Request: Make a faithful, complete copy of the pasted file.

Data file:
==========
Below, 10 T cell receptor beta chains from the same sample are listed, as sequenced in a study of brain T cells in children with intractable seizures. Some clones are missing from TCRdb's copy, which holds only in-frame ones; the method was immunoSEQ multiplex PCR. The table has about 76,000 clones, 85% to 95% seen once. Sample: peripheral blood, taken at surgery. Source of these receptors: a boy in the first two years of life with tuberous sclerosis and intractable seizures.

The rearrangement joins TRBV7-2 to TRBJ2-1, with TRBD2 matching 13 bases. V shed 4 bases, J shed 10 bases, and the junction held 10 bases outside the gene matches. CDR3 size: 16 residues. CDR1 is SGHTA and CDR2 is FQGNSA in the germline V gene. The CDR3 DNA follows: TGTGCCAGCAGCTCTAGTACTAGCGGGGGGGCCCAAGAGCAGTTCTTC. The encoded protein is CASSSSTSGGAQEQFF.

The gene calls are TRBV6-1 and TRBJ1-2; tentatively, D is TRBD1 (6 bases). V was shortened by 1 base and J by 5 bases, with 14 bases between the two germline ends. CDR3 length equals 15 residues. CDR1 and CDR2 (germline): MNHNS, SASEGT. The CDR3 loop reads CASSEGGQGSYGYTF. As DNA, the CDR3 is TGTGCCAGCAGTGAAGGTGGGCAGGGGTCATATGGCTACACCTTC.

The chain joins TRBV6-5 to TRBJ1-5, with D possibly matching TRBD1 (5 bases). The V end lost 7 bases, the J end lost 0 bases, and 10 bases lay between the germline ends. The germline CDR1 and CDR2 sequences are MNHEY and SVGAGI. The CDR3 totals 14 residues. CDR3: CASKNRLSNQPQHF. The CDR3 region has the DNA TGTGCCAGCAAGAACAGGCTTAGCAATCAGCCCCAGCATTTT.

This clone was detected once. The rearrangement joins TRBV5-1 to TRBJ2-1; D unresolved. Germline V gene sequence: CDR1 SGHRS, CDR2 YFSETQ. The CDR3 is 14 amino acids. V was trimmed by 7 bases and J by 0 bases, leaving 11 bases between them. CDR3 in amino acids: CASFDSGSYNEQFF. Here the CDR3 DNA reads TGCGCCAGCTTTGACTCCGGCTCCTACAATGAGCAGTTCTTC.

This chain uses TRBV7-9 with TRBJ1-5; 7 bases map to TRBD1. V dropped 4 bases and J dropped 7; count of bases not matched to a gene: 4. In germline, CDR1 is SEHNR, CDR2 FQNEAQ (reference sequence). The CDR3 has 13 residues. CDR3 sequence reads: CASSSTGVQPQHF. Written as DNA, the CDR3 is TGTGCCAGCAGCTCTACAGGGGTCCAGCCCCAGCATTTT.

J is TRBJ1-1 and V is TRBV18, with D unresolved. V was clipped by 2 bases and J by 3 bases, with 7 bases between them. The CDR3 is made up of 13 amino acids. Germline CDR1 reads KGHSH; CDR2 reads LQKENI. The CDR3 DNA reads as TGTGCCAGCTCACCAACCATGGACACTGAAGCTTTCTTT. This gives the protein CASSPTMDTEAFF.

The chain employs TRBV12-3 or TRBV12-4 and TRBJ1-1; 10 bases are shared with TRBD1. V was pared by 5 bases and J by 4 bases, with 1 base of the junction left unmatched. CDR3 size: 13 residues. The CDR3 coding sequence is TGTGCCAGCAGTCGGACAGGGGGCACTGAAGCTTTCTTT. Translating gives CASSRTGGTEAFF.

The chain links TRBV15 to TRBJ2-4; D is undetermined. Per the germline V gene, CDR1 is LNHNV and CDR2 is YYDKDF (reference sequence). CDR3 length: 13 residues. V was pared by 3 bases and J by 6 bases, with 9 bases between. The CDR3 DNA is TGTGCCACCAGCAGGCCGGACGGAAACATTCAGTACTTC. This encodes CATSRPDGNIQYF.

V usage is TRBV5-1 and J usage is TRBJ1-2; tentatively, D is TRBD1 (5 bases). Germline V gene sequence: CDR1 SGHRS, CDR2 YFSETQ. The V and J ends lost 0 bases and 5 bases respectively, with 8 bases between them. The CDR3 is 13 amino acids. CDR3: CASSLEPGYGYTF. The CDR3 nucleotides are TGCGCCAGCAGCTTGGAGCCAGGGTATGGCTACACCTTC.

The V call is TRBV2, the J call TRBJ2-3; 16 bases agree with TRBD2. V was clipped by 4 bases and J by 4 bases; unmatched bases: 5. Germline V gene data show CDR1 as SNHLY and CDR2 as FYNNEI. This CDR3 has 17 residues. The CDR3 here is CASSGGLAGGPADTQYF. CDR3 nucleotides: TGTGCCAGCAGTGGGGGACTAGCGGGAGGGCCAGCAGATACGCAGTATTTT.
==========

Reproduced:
Below, 10 T cell receptor beta chains from the same sample are listed, as sequenced in a study of brain T cells in children with intractable seizures. Some clones are missing from TCRdb's copy, which holds only in-frame ones; the method was immunoSEQ multiplex PCR. The table has about 76,000 clones, 85% to 95% seen once. Sample: peripheral blood, taken at surgery. Source of these receptors: a boy in the first two years of life with tuberous sclerosis and intractable seizures.

The rearrangement joins TRBV7-2 to TRBJ2-1, with TRBD2 matching 13 bases. V shed 4 bases, J shed 10 bases, and the junction held 10 bases outside the gene matches. CDR3 size: 16 residues. CDR1 is SGHTA and CDR2 is FQGNSA in the germline V gene. The CDR3 DNA follows: TGTGCCAGCAGCTCTAGTACTAGCGGGGGGGCCCAAGAGCAGTTCTTC. The encoded protein is CASSSSTSGGAQEQFF.

The gene calls are TRBV6-1 and TRBJ1-2; tentatively, D is TRBD1 (6 bases). V was shortened by 1 base and J by 5 bases, with 14 bases between the two germline ends. CDR3 length equals 15 residues. CDR1 and CDR2 (germline): MNHNS, SASEGT. The CDR3 loop reads CASSEGGQGSYGYTF. As DNA, the CDR3 is TGTGCCAGCAGTGAAGGTGGGCAGGGGTCATATGGCTACACCTTC.

The chain joins TRBV6-5 to TRBJ1-5, with D possibly matching TRBD1 (5 bases). The V end lost 7 bases, the J end lost 0 bases, and 10 bases lay between the germline ends. The germline CDR1 and CDR2 sequences are MNHEY and SVGAGI. The CDR3 totals 14 residues. CDR3: CASKNRLSNQPQHF. The CDR3 region has the DNA TGTGCCAGCAAGAACAGGCTTAGCAATCAGCCCCAGCATTTT.

This clone was detected once. The rearrangement joins TRBV5-1 to TRBJ2-1; D unresolved. Germline V gene sequence: CDR1 SGHRS, CDR2 YFSETQ. The CDR3 is 14 amino acids. V was trimmed by 7 bases and J by 0 bases, leaving 11 bases between them. CDR3 in amino acids: CASFDSGSYNEQFF. Here the CDR3 DNA reads TGCGCCAGCTTTGACTCCGGCTCCTACAATGAGCAGTTCTTC.

This chain uses TRBV7-9 with TRBJ1-5; 7 bases map to TRBD1. V dropped 4 bases and J dropped 7; count of bases not matched to a gene: 4. In germline, CDR1 is SEHNR, CDR2 FQNEAQ (reference sequence). The CDR3 has 13 residues. CDR3 sequence reads: CASSSTGVQPQHF. Written as DNA, the CDR3 is TGTGCCAGCAGCTCTACAGGGGTCCAGCCCCAGCATTTT.

J is TRBJ1-1 and V is TRBV18, with D unresolved. V was clipped by 2 bases and J by 3 bases, with 7 bases between them. The CDR3 is made up of 13 amino acids. Germline CDR1 reads KGHSH; CDR2 reads LQKENI. The CDR3 DNA reads as TGTGCCAGCTCACCAACCATGGACACTGAAGCTTTCTTT. This gives the protein CASSPTMDTEAFF.

The chain employs TRBV12-3 or TRBV12-4 and TRBJ1-1; 10 bases are shared with TRBD1. V was pared by 5 bases and J by 4 bases, with 1 base of the junction left unmatched. CDR3 size: 13 residues. The CDR3 coding sequence is TGTGCCAGCAGTCGGACAGGGGGCACTGAAGCTTTCTTT. Translating gives CASSRTGGTEAFF.

The chain links TRBV15 to TRBJ2-4; D is undetermined. Per the germline V gene, CDR1 is LNHNV and CDR2 is YYDKDF (reference sequence). CDR3 length: 13 residues. V was pared by 3 bases and J by 6 bases, with 9 bases between. The CDR3 DNA is TGTGCCACCAGCAGGCCGGACGGAAACATTCAGTACTTC. This encodes CATSRPDGNIQYF.

V usage is TRBV5-1 and J usage is TRBJ1-2; tentatively, D is TRBD1 (5 bases). Germline V gene sequence: CDR1 SGHRS, CDR2 YFSETQ. The V and J ends lost 0 bases and 5 bases respectively, with 8 bases between them. The CDR3 is 13 amino acids. CDR3: CASSLEPGYGYTF. The CDR3 nucleotides are TGCGCCAGCAGCTTGGAGCCAGGGTATGGCTACACCTTC.

The V call is TRBV2, the J call TRBJ2-3; 16 bases agree with TRBD2. V was clipped by 4 bases and J by 4 bases; unmatched bases: 5. Germline V gene data show CDR1 as SNHLY and CDR2 as FYNNEI. This CDR3 has 17 residues. The CDR3 here is CASSGGLAGGPADTQYF. CDR3 nucleotides: TGTGCCAGCAGTGGGGGACTAGCGGGAGGGCCAGCAGATACGCAGTATTTT.